October 2022

Are NFTs the future of digital art?

Through creating and releasing work as non-fungible tokens, creatives and artists can cut out the middleman, have greater control of how and where their work is used, and can secure more favourable payment terms by utilising the advantages of blockchain and smart contracts.

How are NFTs fuelling the digital art boom?

Up until now, people haven’t found a good way of collecting digital art – buying NFTs is easier and much more accessible than owing a traditional art collection. In leveraging blockchain technology, it also removes the “middleman”– democratising the art market – in that artists have direct access to their audience. Provenance is assured. Artists are able to collect ongoing revenues on their work, upon each and every resale, allowing creators (and their estate) to benefit ad infinitum on their work.

What makes NFT digital art valuable?

The NFT value is derived from its non-fungibility. This means that the token cannot be replaced by an identical token, as it is entirely unique and scarce. Therefore “value” is assigned by the purchaser each time an NFT is sold and bought. But NFTs can be perceived as valuable depending on their rarity, whether ownership provides for additional rights, including intellectual property and availability to commercialise the NFT, associated and exclusive membership benefits, ongoing royalty payments post-sale, and other features or aims of the NFT collection.

There is no rule book on how to assess an NFT valuation. Over time, the value of NFTs is driven by a perception over which both buyers and sellers may lack any control. According to a recent report, there is speculation that the traditional and crypto art markets could merge into a permanent hybrid experience, where physical art galleries showcase crypto art and traditional artworks are digitised and sold online.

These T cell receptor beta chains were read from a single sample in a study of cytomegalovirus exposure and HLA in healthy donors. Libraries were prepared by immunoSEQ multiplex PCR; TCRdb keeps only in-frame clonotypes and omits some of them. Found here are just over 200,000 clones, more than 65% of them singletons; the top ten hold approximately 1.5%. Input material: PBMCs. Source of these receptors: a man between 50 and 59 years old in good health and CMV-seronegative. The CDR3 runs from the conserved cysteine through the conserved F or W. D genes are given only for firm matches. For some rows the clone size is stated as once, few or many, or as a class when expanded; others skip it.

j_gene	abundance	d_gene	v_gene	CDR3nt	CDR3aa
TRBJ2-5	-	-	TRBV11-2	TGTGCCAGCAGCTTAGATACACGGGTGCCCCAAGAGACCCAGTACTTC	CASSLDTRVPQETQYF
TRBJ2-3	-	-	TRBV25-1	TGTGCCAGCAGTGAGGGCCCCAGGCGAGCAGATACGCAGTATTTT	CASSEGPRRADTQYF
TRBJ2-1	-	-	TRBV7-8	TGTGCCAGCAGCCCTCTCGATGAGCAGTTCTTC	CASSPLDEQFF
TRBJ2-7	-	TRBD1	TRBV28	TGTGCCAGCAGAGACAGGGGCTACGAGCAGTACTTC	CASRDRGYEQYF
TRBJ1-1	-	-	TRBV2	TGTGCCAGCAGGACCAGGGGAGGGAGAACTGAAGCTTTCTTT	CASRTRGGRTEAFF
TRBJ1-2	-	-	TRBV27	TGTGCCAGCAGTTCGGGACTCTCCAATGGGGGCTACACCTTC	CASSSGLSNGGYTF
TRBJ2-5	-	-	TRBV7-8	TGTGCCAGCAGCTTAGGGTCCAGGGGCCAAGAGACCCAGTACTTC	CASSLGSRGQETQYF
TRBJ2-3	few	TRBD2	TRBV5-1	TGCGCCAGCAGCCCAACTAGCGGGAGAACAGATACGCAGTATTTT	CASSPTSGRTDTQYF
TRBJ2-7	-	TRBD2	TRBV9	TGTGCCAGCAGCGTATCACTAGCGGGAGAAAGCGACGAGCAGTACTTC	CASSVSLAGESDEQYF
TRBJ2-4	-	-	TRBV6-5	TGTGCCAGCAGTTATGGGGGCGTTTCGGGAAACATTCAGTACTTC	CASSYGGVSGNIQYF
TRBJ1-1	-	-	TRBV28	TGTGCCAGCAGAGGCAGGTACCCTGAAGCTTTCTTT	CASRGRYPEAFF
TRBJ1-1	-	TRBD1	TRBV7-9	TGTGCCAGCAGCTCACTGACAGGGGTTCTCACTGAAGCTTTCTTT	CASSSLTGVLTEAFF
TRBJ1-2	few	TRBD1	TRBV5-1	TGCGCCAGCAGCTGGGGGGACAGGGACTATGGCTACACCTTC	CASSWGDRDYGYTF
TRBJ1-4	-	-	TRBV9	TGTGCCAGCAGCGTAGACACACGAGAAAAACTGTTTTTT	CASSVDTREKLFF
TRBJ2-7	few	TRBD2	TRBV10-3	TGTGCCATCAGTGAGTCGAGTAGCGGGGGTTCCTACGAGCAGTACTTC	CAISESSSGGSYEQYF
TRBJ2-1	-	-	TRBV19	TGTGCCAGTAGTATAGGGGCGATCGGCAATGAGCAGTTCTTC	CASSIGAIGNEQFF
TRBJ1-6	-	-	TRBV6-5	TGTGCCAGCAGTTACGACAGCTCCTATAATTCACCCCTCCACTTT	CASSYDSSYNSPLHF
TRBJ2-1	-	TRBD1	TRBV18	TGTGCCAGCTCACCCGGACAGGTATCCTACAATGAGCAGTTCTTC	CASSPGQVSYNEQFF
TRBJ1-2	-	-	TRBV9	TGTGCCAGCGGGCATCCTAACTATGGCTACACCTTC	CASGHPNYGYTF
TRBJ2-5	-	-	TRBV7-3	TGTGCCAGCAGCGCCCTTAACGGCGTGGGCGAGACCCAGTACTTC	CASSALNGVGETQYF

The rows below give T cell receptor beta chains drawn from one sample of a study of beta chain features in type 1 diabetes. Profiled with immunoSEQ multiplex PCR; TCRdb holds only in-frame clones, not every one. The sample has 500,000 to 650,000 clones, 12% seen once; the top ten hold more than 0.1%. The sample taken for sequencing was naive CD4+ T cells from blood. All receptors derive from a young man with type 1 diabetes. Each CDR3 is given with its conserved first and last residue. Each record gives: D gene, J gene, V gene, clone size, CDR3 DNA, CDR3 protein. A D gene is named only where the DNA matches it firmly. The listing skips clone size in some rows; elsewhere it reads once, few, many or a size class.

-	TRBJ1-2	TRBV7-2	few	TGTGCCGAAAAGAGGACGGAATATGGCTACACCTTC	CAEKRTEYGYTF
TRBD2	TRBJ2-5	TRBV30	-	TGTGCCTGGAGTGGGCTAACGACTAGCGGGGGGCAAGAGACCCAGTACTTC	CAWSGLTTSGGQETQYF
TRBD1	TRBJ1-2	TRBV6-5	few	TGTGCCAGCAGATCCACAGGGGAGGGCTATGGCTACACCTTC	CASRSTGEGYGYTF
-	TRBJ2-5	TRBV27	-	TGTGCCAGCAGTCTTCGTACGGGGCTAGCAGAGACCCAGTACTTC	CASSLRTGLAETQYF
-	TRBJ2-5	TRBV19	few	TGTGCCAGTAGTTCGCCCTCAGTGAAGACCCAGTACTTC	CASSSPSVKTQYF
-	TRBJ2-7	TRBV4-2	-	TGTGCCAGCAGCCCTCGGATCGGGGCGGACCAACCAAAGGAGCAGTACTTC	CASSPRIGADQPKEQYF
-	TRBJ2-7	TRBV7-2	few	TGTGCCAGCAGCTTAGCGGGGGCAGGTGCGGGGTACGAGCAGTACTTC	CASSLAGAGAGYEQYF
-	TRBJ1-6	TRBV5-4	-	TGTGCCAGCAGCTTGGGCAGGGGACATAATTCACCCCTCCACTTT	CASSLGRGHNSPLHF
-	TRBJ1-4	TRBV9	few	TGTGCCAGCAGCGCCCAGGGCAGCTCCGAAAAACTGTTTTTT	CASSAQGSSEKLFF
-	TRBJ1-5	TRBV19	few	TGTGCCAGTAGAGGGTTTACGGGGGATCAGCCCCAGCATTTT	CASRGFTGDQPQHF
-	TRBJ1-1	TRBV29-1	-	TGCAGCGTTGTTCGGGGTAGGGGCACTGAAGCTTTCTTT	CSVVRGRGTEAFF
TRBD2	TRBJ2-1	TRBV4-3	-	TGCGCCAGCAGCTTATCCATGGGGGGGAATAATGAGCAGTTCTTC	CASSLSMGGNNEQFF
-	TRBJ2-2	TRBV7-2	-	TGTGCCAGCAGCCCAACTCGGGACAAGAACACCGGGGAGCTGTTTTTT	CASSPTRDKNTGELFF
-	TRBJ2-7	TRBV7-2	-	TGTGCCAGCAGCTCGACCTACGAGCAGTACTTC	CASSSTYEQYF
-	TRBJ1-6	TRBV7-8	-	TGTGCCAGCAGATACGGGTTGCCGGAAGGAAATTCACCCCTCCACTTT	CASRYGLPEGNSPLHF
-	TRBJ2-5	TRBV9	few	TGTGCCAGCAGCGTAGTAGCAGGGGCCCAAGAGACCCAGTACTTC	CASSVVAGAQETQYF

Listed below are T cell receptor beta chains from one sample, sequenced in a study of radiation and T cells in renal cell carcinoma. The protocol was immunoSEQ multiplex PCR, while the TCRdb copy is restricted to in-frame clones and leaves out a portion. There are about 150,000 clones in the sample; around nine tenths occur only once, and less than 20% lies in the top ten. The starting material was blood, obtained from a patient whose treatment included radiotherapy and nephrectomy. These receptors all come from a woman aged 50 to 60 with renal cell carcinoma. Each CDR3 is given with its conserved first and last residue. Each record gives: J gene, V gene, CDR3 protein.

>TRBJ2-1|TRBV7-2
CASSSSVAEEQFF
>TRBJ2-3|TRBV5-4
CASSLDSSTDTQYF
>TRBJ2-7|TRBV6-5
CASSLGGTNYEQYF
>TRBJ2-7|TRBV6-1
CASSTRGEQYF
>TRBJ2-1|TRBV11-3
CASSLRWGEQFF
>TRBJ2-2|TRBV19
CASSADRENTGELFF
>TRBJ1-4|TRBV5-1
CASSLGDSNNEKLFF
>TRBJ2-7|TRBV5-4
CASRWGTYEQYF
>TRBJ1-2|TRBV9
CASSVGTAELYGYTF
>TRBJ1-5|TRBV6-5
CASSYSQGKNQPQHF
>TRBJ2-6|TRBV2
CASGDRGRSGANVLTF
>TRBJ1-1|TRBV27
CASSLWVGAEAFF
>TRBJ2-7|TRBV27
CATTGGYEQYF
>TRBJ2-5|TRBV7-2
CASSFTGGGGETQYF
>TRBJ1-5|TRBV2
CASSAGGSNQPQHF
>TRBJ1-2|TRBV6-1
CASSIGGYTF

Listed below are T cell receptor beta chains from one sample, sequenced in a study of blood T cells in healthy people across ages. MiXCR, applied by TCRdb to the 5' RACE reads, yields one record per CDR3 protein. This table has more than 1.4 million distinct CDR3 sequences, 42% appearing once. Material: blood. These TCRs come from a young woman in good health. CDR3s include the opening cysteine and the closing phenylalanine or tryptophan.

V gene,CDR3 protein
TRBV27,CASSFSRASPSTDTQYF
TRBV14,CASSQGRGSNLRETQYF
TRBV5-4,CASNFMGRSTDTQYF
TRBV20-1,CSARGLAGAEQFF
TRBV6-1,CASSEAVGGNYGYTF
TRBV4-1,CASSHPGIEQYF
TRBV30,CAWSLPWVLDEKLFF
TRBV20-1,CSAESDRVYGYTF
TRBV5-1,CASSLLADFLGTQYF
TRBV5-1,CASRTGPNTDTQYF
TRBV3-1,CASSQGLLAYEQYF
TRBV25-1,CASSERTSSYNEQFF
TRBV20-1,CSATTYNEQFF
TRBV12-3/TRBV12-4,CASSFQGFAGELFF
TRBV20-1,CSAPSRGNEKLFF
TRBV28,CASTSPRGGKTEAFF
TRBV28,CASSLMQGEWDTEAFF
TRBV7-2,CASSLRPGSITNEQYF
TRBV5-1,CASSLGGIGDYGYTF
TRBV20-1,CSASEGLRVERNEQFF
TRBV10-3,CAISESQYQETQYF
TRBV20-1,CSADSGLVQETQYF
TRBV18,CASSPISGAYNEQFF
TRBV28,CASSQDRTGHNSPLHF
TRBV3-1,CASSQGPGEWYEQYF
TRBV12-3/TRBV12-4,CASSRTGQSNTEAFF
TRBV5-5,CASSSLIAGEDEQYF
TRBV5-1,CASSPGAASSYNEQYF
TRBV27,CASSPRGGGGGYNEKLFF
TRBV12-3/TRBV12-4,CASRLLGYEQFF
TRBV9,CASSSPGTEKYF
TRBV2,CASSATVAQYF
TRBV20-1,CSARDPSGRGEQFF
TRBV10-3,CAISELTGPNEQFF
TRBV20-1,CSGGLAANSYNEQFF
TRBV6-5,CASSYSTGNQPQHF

What are some of the legal implications for NFTs?

Plenty! IPR, including copyrights and trademarks, GDPR, and contract law, to identify a few. Having the ownership of digital goods proven as an immutable record on a blockchain is a secure way to providing proof of rights related to a digital asset. Recent cases are already showing the evolution of laws pertaining to the related advancements of NFTs entering common use, including the recognition by the UK courts that NFTs are considered real property assets.

Can you sell the same art as NFT through different platforms?

Whilst technically possible, you really don’t want to as it will adversely affect your reputation and ability to sell NFTs in the future, and in any case it will risk diluting NFT value – a solution may be to change the art slightly, and mint it on a different platform creating an entirely new, unique NFT – thereby not affecting the buyer of the first piece, and perhaps even creating a buzz for collectors to buy a “set” – remember, scarcity and exclusivity are one of the reasons NFTs are so popular.

Can NFTs eventually replace copyright?

No. NFTs merely “point to” certain works on the blockchain. They can of course qualify for copyright in their own right, but a distinction must be drawn between the NFT itself and the underlying IP of the work on the blockchain that is represented by the NFT. But in any case, copyright is the law that seeks to protect original work (in any recorded format), which can of course help protect the NFT itself as well as the underlying rights associated with the NFT (despite being separate and distinct). In the event an artist uses another’s artwork (in the absence of consent) to create a new NFT collection, it is highly likely that copyright infringement would arise, and the use of copyright law would assist in determining the extent of any infringement and the level of damages due to the injured party.  Therefore, copyright law is crucial to authors and owners of the underlying work, and for the very NFT holders themselves.

I understand the importance of due diligence in creating viable businesses around NFTs. To discuss further, get in touch:

Jason Lysandrides

By phone 

D. 01242 323 548

By e-mail